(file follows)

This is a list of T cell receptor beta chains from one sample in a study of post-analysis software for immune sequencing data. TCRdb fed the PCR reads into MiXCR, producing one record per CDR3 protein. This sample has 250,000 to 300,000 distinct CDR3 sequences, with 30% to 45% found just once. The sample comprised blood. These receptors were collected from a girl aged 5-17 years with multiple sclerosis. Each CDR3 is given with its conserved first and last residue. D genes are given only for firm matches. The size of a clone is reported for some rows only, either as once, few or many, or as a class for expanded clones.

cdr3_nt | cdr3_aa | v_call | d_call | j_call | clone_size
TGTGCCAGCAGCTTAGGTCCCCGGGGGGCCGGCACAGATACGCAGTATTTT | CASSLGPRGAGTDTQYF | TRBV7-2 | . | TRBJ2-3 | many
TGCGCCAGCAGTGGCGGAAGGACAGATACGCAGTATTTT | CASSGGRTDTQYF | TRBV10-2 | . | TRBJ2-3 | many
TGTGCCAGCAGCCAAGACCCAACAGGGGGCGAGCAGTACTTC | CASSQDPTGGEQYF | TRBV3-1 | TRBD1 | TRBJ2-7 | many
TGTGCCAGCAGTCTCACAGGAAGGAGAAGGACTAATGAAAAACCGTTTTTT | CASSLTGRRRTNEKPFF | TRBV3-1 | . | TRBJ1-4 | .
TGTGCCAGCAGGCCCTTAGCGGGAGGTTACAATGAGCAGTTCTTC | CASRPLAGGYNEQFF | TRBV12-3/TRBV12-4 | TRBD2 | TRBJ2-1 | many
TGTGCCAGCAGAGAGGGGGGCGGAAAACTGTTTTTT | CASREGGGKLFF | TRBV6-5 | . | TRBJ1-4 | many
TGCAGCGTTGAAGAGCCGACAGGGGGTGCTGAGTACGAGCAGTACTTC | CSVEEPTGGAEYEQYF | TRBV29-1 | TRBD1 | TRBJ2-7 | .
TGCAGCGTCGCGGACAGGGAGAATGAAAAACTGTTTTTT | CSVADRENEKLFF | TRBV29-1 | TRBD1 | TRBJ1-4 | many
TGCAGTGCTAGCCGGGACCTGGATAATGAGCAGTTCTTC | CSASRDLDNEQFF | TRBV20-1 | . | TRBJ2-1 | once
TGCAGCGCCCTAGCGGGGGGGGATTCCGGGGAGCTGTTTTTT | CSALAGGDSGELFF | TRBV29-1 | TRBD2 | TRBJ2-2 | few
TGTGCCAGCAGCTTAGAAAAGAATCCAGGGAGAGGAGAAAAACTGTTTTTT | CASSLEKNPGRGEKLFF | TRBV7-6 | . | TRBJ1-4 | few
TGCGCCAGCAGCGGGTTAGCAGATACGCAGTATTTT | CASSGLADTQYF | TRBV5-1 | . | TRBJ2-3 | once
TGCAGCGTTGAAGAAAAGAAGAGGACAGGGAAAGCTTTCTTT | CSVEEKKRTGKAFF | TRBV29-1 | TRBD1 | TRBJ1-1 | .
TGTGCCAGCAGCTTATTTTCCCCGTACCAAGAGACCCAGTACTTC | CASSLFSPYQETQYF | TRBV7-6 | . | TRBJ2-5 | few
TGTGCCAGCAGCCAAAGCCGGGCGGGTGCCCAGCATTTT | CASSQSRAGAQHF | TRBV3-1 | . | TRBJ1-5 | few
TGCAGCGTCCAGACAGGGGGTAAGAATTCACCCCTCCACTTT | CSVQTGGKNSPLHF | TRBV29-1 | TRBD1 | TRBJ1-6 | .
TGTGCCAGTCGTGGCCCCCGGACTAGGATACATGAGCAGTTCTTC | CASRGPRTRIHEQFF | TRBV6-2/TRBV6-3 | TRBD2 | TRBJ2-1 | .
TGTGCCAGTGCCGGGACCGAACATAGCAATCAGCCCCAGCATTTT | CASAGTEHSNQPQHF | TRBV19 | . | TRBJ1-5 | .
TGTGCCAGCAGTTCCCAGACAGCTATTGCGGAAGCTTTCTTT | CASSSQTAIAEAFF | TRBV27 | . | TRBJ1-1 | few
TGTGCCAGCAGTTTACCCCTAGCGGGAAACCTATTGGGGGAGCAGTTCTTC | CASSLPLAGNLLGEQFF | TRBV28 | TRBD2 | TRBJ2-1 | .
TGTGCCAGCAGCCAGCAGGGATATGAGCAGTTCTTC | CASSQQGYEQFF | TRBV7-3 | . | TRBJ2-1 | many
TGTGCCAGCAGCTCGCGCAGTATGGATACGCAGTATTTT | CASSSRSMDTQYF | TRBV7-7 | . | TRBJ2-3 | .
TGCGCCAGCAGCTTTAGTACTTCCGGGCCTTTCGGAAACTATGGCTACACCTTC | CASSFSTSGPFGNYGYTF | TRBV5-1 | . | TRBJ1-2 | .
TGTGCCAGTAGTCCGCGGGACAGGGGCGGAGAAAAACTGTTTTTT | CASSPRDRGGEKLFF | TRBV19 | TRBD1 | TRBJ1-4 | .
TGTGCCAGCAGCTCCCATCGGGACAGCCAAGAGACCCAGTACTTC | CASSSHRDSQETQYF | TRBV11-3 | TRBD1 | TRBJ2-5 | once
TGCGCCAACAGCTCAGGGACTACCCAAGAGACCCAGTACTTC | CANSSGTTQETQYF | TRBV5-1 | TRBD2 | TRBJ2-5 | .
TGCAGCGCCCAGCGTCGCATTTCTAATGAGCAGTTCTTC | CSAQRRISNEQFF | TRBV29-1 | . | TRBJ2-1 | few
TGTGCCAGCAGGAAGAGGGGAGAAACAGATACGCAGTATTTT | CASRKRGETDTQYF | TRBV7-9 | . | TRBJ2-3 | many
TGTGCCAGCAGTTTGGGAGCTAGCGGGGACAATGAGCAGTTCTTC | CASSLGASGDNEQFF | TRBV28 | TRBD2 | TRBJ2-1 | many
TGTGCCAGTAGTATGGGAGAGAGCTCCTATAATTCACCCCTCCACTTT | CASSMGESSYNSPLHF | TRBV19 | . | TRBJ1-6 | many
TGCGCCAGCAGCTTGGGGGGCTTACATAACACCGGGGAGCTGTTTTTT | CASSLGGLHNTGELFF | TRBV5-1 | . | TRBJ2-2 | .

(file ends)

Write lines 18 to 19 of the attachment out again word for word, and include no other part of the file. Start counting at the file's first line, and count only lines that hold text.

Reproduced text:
TGCAGCGTCCAGACAGGGGGTAAGAATTCACCCCTCCACTTT | CSVQTGGKNSPLHF | TRBV29-1 | TRBD1 | TRBJ1-6 | .
TGTGCCAGTCGTGGCCCCCGGACTAGGATACATGAGCAGTTCTTC | CASRGPRTRIHEQFF | TRBV6-2/TRBV6-3 | TRBD2 | TRBJ2-1 | .